Other priorities include the preparation of phased proposals/action plans for tri-national monitoring of fauna, flora, hydrology, meteorology and land-use cover, and tri-national collaboration for certain management activities (fire management, control of poaching, etc.). The implementation of these will depend in part upon signing the tripartite framework agreement. Workshop participants produced the Declaration of N’Zerekore on the Tri-National Management of the Nimba Mountains which proposes the establishment of a tri-national steering mechanism for transboundary management activities and the submission to each respective government of a legal framework agreement for such international collaboration. The CEGEN in Guinea, the Directorate for the Protection of Nature (DPN) of Côte d‘Ivoire and the National Environmental Commission of Liberia (NECOLIB) will be responsible for leading this process in their respective countries The workshop participants also proposed that FFI be responsible for ensuring the continued coordination of these activities, along with the lead agency in each country, and with BirdLife International and Conservation International being responsible for selected technical and logistical questions.
UNDP-Conakry has informed the Centre that the preparation of a GEF Project document for the conservation of the Mt. Nimba ecosystem has progressed satisfactorily and UNESCO is collaborating with UNDP, CEGEN-Conakry and the NGO partners to initiate dialogue with suitable donors like the European Union, to satisfy co-financing requirements of the prospective GEF grant.
Decisions adopted by the Committee in 2002
Mount Nimba Strict Nature Reserve (Guinea/Côte d'Ivoire)The World Heritage Committee,
1. Expresses its pleasure to welcome Liberia as a State Party to the Convention;
2. Congratulates the exemplary collaboration between the three States Parties, UN and conservation NGOs for establishing a sound framework for transborder collaboration for the conservation of the Mt Nimba ecosystem;
3. Invites the three Parties to review the draft tri-national framework agreement and finalise it as soon as possible, and that Guinea and Côte d'Ivoire resolve their differences in the boundary of the Dere-Tiapleu Forest in an amicable and effective manner;4. Decides to retain the site in the List of World Heritage in Danger.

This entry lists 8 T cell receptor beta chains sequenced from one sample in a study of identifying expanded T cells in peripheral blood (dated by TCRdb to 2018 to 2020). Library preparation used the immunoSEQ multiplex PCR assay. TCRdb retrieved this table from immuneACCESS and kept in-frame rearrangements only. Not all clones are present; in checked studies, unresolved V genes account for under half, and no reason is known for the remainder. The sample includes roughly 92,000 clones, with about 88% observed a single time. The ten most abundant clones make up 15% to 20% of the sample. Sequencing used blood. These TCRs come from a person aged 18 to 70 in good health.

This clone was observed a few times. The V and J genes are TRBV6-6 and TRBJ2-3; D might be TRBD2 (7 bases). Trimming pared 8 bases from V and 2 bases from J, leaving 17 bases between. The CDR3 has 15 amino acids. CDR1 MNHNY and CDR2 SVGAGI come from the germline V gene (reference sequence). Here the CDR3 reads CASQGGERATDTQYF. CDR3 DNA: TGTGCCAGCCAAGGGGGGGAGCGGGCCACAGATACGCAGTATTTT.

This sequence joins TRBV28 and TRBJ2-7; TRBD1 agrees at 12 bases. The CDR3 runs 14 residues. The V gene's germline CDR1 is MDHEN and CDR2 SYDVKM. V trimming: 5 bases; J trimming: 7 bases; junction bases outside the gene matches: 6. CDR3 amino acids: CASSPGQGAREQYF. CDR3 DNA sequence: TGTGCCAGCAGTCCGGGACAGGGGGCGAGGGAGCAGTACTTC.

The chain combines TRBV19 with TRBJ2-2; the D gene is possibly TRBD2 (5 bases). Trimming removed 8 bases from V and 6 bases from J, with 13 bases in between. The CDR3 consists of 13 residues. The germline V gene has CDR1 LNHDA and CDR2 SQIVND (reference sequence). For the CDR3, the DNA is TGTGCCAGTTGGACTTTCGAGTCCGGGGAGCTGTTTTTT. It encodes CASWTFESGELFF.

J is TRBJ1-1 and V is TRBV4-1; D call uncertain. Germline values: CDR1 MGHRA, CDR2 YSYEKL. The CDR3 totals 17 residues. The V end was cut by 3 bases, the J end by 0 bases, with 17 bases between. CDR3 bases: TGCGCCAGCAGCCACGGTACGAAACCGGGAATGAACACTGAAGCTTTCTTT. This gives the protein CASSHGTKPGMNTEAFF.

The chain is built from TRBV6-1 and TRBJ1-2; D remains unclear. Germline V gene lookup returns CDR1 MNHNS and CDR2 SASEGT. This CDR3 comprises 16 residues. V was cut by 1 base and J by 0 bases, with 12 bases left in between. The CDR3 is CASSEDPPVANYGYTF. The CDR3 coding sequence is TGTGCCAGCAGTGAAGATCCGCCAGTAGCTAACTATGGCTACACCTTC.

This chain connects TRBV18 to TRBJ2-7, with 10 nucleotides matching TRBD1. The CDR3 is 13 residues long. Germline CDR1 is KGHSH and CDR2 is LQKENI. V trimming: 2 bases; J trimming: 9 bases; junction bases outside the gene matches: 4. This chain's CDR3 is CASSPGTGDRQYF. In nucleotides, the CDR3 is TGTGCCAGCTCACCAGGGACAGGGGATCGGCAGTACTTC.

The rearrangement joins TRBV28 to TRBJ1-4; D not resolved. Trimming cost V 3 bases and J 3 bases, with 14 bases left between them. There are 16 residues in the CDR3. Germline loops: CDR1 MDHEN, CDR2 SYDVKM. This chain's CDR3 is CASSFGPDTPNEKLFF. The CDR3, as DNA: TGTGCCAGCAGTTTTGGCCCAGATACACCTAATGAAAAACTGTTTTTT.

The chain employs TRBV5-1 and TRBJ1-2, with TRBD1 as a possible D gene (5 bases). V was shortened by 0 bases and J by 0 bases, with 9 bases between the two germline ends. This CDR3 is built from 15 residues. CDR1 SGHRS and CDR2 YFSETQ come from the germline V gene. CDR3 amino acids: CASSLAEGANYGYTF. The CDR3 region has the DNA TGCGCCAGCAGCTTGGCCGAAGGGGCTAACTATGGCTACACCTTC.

Technical Co-Operation in Guinea
The Bureau of the World Heritage Committee meeting during this session, approves the following international assistance requests.
Biodiversity Conservation project for the Mount Nimba World Heritage Site in Danger
US$30,000 for funding in 2003.
The Committee may wish to adopt the following:
"The Committee expresses its pleasure in welcoming Liberia as a State Party to the Convention and commends all three States Parties and their NGO partners for establishing a sound framework for transborder collaboration for the conservation of the Mt. Nimba ecosystem. The Committee invites the three Parties to review the draft tri-national framework agreement and cooperate with the NGOs and other partners to finalise the agreement as soon as possible. The Committee also invites Guinea and Côte d’Ivoire to resolve their differences in the boundary of the Dere-Tiapleu Forest in an amicable and effective manner so that the full co-operation of the local authorities and all other stakeholders for the conservation of the Mt. Nimba World Heritage site and the Mt. Nimba ecosystem is realized. The Committee decides to retain this site in the List of World Heritage in Danger."
The threats indicated are listed in alphabetical order; their order does not constitute a classification according to the importance of their impact on the property.
Furthermore, they are presented irrespective of the type of threat faced by the property, i.e. with specific and proven imminent danger (“ascertained danger”) or with threats which could have deleterious effects on the property’s Outstanding Universal Value (“potential danger”).